Life Actuary or General Insurance Actuary – why not be both?
APR was founded in 2006 by Life actuaries, Roger and Gary, and the business naturally established its roots in the life insurance sector. As APR has grown, we’ve diversified our services, leveraging off our established business model to deliver high-quality solutions to clients outside the life sector. Since 2012, we’ve successfully been providing resourcing solutions to non-life insurers with clients including Lloyd’s of London, London market syndicates and others.
Having been with APR for nearly 6 years, I’ve been involved in a wide range of projects spanning the Life, Pensions and General Insurance (GI) sectors. The diversity of our clients provides continual opportunity for APR staff to work in new areas and expand their knowledge. My experience to date has included:
- SII implementation and reserving transformation project at mid-sized mutual life insurer.
- With-profits stochastic modelling for a globally systemic life insurer.
- Pricing bulk annuities for DB pension de-risking.
- GI London-market syndicate reserving.
Few actuaries have experience working in both general and life insurance and the opportunity to do so provides a unique perspective. While the risks, modelling and approaches can be quite different, there is overlap in the knowledge and skills required and there are lessons which each could learn from the other. I get to see what clients do well and what they do not so well, and I can use this experience to shape my own solutions to tasks that I’m faced with. In this article I reflect on these experiences to compare the skillsets and experiences of GI and Life actuaries. I will also add that, as with all good pieces of actuarial work, there is a caveat that these observations have been informed by my own experience, and as such, will not match the experience of every actuary!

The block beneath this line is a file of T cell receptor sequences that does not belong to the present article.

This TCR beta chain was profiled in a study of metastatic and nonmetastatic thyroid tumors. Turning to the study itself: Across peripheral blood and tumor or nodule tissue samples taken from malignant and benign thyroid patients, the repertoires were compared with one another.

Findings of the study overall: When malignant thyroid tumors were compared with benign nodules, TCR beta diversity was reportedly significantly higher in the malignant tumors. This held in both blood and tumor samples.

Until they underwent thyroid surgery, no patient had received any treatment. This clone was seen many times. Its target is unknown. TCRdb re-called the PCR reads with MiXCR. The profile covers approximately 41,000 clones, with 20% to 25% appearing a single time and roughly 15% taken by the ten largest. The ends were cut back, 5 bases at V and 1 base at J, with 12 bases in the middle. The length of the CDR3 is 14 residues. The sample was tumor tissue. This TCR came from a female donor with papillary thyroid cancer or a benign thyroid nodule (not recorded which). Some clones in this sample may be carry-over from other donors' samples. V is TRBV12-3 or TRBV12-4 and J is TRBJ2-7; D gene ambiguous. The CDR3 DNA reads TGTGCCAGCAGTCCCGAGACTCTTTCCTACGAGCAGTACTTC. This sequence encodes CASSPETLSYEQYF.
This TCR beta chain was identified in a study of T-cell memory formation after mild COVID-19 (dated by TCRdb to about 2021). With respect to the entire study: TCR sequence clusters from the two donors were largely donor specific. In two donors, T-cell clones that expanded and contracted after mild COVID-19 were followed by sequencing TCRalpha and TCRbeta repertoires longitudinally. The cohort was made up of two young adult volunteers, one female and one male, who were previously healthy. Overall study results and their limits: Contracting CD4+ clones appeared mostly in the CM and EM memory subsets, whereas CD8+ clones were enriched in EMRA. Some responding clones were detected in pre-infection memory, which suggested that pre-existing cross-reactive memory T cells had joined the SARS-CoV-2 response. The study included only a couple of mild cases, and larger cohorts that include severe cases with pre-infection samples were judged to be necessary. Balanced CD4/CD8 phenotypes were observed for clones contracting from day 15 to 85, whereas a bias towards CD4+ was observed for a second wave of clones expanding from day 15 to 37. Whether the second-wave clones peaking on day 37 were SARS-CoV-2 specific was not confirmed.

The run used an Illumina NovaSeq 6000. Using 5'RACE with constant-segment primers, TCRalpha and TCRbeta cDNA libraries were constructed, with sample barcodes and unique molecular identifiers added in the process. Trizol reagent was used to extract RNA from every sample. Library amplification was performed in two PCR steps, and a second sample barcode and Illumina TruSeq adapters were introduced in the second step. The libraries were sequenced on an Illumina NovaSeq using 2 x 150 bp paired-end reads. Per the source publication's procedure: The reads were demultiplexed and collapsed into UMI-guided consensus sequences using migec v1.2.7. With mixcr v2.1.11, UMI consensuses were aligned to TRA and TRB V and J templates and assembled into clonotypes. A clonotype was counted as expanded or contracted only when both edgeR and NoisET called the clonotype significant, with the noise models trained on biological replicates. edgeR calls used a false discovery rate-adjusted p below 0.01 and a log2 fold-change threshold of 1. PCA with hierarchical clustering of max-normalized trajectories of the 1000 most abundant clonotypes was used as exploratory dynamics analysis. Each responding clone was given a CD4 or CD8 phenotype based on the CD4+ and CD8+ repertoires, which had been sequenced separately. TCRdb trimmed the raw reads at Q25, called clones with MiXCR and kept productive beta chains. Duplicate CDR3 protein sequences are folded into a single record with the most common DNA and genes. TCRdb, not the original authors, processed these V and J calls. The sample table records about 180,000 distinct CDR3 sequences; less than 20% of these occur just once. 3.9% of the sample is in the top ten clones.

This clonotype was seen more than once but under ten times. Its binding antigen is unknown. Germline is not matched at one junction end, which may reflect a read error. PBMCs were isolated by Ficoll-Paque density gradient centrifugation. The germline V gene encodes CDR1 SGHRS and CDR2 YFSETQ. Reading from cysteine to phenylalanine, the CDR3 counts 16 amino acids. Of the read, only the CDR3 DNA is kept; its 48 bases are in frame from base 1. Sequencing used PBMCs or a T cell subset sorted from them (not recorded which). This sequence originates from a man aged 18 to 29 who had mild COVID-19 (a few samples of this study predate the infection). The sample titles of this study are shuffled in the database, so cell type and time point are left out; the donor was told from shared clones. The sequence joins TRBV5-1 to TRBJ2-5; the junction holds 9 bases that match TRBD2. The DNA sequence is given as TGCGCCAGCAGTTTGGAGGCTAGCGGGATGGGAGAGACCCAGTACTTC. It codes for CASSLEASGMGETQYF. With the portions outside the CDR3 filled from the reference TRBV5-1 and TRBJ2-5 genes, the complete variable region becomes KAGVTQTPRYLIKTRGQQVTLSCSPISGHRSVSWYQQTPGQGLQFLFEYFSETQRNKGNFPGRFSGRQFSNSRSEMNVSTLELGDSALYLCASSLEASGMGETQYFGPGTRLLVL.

I could devote an entire book to this topic and so in the interests of brevity I will focus on the following three areas:
- Data and processes.
- Assets and liability modelling.
- Data analytics.
Data and Processes
Data underpins our work as actuaries. We typically use past experience as the basis for modelling the future. An actuary once said to me that we should spend 20% of our time processing information and 80% of our time analysing it. Yet, regularly I see the opposite to be true. Wherever I go, I find significant challenges with data both in life and non-life insurance.
From my experience, Life companies are ahead in this area. There was significant investment in transformation projects as part of the implementation of Solvency II regulations. In many cases, liability valuation processes were rebuilt and streamlined, data systems were integrated where possible and new software and technology was adopted. One life insurer I worked at was utilising Robotics Process Automation tools nearly 5 years ago. This investment has allowed actuaries to devote less time to manual processing and more time to valuable analysis, although it has not been universally successful.